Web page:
Luci Scott, USA Today, May 1, 2013
When members of the student council at an Arizona high school organized a schoolwide “Redneck Day” and encouraged classmates to dress — and spoof — accordingly, they hoped to build school spirit leading up to prom week.
Instead, “Redneck Day” at Queen Creek High School has angered African-Americans and civil-rights leaders and touched off a debate about free speech, social stereotypes and good taste.
Tom Lindsey, superintendent of the Queen Creek Unified School District, said the only intent of Wednesday’s event was to satirize the A&E reality TV show “Duck Dynasty,” which follows a family of duck hunters and entrepreneurs from West Monroe, La.
But some students and their family members weren’t amused. Among them: the Rev. Ozetta Kirby, pastor of Holy Trinity Community AME Church in Mesa and vice president of the East Valley chapter of the NAACP.
“I’m sitting here crying and praying,” said Kirby, whose grandson Marcus Still is a 16-year-old junior at the school.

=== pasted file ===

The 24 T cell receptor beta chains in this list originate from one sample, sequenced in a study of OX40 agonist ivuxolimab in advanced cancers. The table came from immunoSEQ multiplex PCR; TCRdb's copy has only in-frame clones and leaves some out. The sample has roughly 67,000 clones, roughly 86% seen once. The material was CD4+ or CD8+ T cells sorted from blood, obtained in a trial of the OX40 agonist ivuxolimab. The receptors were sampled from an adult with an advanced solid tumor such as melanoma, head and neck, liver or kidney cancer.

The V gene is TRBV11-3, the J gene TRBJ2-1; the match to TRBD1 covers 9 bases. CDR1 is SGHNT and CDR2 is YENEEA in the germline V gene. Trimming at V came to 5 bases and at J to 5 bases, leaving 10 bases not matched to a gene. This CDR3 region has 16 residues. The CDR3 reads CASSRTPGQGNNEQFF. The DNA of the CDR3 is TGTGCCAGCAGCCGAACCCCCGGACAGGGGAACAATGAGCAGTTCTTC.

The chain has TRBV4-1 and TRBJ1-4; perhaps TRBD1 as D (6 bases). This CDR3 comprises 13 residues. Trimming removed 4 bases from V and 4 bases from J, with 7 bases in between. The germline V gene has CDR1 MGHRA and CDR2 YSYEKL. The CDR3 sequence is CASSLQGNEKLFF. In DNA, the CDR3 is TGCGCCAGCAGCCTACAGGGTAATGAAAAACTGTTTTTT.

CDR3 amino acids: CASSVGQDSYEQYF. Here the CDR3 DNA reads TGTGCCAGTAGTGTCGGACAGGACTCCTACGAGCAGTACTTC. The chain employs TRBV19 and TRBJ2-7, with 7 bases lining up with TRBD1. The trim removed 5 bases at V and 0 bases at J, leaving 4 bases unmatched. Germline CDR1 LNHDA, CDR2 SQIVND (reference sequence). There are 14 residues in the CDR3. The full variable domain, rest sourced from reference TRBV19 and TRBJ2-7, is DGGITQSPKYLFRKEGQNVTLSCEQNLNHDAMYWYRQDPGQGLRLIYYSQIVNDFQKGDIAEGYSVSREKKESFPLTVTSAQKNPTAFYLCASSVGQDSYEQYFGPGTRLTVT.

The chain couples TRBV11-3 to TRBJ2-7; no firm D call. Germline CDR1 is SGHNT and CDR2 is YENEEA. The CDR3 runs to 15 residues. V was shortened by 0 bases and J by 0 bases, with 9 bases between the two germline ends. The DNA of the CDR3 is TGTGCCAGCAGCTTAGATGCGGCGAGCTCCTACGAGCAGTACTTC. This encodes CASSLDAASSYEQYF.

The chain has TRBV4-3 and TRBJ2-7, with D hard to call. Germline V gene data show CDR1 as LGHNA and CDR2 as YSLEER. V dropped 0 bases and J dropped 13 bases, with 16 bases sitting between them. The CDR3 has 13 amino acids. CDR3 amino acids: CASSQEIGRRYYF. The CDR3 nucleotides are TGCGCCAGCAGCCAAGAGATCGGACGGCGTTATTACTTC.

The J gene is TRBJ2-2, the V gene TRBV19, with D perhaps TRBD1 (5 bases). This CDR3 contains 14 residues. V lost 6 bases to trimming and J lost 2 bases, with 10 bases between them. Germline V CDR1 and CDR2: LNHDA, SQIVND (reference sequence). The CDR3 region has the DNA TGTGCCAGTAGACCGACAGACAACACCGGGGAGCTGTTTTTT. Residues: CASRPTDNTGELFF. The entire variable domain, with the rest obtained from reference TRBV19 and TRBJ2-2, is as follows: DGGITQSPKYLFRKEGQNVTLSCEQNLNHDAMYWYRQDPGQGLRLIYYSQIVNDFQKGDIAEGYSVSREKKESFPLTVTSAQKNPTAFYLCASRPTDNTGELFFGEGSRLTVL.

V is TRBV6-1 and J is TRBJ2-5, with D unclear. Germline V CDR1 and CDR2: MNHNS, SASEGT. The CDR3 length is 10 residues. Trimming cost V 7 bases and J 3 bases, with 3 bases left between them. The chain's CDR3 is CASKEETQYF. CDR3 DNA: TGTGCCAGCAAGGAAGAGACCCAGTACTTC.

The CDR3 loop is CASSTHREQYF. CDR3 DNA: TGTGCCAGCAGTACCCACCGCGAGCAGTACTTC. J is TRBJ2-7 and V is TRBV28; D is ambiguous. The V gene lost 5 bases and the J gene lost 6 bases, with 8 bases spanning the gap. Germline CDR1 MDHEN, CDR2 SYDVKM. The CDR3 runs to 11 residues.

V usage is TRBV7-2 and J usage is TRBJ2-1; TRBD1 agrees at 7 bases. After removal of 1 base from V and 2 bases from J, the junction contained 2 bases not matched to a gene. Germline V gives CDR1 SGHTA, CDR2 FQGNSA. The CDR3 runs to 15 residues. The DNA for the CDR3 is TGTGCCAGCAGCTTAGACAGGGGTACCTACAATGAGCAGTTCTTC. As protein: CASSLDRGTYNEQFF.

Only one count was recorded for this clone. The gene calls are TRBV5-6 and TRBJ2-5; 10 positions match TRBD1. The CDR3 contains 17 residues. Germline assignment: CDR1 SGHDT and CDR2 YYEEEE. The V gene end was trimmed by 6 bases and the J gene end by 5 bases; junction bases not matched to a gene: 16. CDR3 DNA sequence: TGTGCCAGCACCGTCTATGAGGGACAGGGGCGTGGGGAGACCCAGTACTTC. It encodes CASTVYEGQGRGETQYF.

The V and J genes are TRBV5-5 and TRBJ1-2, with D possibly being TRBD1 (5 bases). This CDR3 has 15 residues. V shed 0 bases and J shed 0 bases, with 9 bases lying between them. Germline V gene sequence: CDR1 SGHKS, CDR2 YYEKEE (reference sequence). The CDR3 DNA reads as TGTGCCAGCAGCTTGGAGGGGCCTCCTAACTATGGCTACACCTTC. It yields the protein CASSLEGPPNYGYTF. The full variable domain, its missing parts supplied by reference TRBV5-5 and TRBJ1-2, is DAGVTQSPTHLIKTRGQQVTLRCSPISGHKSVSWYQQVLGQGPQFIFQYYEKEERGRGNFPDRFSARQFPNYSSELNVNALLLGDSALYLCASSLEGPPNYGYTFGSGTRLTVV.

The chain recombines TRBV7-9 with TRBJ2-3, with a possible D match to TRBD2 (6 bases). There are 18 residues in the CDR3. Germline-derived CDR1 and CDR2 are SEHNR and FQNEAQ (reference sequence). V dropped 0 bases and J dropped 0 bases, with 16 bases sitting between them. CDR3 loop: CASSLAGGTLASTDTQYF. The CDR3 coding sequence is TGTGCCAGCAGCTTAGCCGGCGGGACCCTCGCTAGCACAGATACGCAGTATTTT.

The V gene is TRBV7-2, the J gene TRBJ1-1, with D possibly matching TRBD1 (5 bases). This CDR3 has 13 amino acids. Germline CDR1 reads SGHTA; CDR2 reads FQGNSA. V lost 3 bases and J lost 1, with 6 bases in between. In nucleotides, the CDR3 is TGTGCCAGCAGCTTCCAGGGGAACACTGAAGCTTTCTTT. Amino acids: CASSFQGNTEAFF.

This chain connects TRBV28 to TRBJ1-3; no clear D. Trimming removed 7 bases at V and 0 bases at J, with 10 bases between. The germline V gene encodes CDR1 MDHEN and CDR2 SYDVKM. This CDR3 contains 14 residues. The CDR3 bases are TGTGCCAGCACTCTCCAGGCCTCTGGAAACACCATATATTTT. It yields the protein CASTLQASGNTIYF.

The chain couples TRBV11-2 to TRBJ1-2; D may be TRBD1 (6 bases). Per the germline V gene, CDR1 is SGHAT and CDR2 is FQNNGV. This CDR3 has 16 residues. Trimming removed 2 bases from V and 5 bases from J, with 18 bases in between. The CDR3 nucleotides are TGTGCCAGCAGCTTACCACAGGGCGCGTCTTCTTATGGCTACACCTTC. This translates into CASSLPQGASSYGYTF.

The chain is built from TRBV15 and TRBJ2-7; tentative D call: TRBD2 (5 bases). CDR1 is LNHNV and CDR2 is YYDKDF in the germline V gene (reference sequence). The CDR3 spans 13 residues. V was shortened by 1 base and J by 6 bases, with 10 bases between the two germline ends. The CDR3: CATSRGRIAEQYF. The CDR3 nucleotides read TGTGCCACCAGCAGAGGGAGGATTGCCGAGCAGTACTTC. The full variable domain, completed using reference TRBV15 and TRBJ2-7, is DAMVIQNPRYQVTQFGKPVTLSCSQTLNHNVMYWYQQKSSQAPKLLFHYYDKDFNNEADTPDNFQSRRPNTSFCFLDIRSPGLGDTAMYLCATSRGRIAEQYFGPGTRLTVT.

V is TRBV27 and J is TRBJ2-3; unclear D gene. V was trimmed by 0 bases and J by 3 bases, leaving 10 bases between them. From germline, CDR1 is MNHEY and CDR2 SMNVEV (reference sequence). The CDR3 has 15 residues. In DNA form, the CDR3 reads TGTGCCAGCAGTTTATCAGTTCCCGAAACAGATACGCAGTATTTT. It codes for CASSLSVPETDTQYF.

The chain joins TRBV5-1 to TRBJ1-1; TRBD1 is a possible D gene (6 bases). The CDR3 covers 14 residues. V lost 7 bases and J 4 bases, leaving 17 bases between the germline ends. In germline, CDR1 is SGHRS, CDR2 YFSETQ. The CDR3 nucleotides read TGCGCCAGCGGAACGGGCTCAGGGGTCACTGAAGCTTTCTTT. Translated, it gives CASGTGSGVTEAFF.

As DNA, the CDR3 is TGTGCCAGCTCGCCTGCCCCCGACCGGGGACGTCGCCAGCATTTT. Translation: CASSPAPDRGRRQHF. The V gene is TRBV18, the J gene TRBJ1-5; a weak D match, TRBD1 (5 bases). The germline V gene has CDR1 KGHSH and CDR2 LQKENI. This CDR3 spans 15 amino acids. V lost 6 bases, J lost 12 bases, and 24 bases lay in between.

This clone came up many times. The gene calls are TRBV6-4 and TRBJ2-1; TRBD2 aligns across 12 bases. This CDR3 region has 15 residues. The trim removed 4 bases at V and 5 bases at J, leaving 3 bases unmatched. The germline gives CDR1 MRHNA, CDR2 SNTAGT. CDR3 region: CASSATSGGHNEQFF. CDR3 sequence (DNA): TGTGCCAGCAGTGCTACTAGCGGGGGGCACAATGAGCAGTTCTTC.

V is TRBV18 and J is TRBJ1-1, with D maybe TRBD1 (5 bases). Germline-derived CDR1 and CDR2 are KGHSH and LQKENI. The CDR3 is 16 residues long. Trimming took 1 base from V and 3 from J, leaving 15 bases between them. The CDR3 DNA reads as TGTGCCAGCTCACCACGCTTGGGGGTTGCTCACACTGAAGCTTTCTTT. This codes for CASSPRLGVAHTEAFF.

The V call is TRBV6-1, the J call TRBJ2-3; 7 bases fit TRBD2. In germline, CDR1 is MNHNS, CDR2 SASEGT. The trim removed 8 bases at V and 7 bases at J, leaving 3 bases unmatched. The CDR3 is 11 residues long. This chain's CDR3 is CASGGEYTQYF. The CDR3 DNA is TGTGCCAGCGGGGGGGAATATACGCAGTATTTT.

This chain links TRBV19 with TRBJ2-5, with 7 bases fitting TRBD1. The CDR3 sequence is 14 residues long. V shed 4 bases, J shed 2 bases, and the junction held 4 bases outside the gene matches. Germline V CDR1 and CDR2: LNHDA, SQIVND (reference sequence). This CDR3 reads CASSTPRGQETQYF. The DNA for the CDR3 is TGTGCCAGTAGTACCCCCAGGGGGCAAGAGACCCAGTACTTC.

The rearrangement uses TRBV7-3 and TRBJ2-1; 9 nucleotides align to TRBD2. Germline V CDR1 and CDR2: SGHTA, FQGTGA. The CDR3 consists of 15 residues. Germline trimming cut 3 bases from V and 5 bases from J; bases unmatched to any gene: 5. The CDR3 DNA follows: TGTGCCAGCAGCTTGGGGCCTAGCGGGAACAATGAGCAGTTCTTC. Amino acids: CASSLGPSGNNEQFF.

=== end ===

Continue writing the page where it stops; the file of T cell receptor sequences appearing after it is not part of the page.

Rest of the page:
“This thing really got to Marcus,” Kirby said. “When you’re in 11th grade, that can break you down and make you feel at the bottom rung of the whole society, where everybody is being jubilant. No kid should have to go through that. We all know the connotation of ‘redneck.’ ”
Most offensive to Kirby and others was that one student chose to wear a Confederate flag — for many a grim reminder of slavery and segregation.
“The Confederacy represents the horrible institution of slavery, and that is a direct attack on African-Americans,” said Steve Montoya, a prominent civil-rights attorney in Phoenix.
The student, who is from a state where the flag is more prevalent, did not see a negative connotation, the superintendent said.
“It was explained to him that in Arizona, we look at it differently,” Lindsey said, adding that Redneck Day was mostly uneventful.
“We apologize to any people who, because of the word (redneck), were offended,” Lindsey said.
For his part, attorney Montoya said students have a First Amendment right to wear a Confederate flag and engage in free speech.
But he warned that the line between free speech and harassment is easily breached and said a district could be held liable for allowing a racially hostile education environment.